The Right Way To Ask For A Favor // Black Bow Dress + Polka Dot Tights
You know those people that literally every time you see a text or email from them, you know they’re about to ask you for a favor? I feel like everyone knows at least one person like that, and needless to say, they’re not usually well received. At first, you’re happy to help. After all, favors are essential to growing and succeeding in the business world, but there’s a thin line between asking for a favor and taking advantage of someone. So as always, I’m writing a blog post on the proper etiquette of asking for a favor in the hopes of promoting better business relationships whatever your industry.
- Recognize that goodwill is not unlimited.
Just because someone happily did a favor for you once, it does not mean that they should now be your go-to girl anytime you need something. If all you do is take and never give back, you will ruin what once was a positive relationship.
- Keep your demands in check.
The subject of asking for contacts is a bit taboo (maybe I’ll talk about it in another post), but if there’s a company you’re dying to work with, using proper etiquette, you should be able to ask someone you know to connect you. That being said, regardless of how you ask, you should generally keep your request to one brand at a time and never ask someone to share their entire contact list with you.
- Consider offering to pay.
A true favor doesn’t generally come with monetary compensation, but if you are asking for a fairly large favor where the other person actually has to spend time to help you, definitely cover any expenses that come up, and maybe offer to pay or at least take the person out to dinner.
- Allow the person a way out.
Whatever you do, don’t corner a person into saying yes. I always prefer when people email me business requests rather than text or approach me at events where I feel pressured to oblige. Email is also a great way to explain exactly what you’re looking for and express gratitude. I usually end those types of emails with, “No worries either way!” and I make sure the person knows I mean it.
- Try to avoid making every favor a business transaction.
There are some people I know that get right to the chase and bluntly offer you a favor in exchange for one. This definitely works in some cases and the transparency can be refreshing, but in more cases than not, this usually rubs me the wrong way. I would rather help you out with something and just know that I can count on you if I need anything in the future than start making everything tit for tat. I find that’s the best way to maintain a genuine relationship.
- Be clear about what you want.
When you’re asking for a favor, the other person shouldn’t have to work to figure out how to help. I get a lot of messages asking me for blog advice. When I ask if the person has any specific questions, more times than not, I get the following response, “Nothing specific, just want advice on how to have a successful blog.” I’m not about to start trying to compile my 5 years of trial and error into an email back, so be specific or don’t expect solid answers.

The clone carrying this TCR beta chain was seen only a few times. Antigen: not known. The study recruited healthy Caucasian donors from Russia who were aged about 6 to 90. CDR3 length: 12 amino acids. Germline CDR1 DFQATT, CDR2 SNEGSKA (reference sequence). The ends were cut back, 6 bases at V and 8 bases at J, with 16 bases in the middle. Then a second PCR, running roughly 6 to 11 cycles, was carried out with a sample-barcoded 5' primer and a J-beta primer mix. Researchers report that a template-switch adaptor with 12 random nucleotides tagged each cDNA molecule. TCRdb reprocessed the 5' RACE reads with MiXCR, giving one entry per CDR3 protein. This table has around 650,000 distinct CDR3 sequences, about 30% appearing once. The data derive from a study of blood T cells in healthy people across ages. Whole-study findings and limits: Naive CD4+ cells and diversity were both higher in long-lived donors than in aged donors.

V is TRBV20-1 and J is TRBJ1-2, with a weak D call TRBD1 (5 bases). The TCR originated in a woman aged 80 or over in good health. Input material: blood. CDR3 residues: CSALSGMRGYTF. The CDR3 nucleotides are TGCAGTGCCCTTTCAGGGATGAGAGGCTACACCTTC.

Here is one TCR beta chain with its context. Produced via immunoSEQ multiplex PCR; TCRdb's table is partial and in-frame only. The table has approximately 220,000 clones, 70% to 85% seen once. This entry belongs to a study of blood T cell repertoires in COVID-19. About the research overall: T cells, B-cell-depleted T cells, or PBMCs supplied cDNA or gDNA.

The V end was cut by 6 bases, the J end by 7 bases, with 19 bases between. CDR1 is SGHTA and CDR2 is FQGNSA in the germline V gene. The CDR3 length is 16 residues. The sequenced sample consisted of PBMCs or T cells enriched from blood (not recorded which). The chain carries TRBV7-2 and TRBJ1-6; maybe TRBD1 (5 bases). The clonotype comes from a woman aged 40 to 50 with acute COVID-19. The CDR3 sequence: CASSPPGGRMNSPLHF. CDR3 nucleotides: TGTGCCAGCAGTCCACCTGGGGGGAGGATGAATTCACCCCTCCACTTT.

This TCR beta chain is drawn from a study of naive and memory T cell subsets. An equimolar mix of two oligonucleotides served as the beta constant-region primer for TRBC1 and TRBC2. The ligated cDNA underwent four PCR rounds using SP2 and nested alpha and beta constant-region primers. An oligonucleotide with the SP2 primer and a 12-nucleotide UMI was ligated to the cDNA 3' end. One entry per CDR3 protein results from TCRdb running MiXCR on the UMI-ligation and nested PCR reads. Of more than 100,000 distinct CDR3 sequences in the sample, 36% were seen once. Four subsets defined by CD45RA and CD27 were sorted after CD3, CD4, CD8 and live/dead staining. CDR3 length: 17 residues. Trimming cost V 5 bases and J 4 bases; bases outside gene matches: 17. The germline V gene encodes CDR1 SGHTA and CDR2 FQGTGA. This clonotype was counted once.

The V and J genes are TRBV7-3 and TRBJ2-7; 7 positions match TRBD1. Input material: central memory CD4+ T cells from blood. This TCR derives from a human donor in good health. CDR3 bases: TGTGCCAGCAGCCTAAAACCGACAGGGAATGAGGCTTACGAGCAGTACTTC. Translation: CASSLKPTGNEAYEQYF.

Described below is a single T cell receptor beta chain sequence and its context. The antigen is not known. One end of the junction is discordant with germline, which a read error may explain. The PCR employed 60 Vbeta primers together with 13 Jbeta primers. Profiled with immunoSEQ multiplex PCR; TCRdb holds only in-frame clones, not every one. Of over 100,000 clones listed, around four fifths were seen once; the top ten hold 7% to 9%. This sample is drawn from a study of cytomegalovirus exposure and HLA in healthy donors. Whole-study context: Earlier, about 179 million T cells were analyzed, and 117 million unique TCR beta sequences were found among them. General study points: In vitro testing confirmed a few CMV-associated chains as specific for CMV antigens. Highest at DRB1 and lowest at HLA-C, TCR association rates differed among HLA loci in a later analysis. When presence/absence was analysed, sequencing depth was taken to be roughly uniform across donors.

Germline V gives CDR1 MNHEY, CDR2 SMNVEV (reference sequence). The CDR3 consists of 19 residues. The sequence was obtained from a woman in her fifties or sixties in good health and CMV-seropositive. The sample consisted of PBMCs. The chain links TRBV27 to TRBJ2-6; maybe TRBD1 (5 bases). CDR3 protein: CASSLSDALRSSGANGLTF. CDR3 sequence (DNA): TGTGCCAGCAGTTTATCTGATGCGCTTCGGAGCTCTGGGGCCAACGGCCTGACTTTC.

- Never use guilt.
You would be surprised how many times I’ve received sob stories that are attached to favor requests. I feel terrible that your dog is sick, but I’m just not going to use my platform to start raising money for his surgery.
- Never ask for more than two favors in a row.
Even one favor deserves a little reciprocation, but if you haven’t given back after receiving favor number two, hold up before asking for anything else. If you don’t know how to give back, shoot the person an email saying, “I just wanted to say thank you for all your help in the past. Let me know if there’s anything I can do for you.”
- Give back.
Giving back should be done thoughtfully and with the other person in mind. This is pretty much self-explanatory, but just make sure that what you are giving back is something the other person will actually appreciate.
- Always say thank you.
I can’t even tell you how many times I’ve hooked people up with PR people, fashion shows, and amazing paid collabs. I’m always happy to do it, but nothing makes me not want to help someone again than when they don’t say thank you or even go ahead and take the credit for themselves.
Black Bow Dress: ASOS
Black Fur Stole: Zara
Black Polka Dot Tights: Item M6 (c/o)
Moonbeam Druzy Drop Earrings: Bauble Bar (c/o)
Black 712 Camera Bag: Henri Bendel (c/o)
Black Pointy Toe Booties: Ivanka Trump (c/o)
Photography: Jackie Baum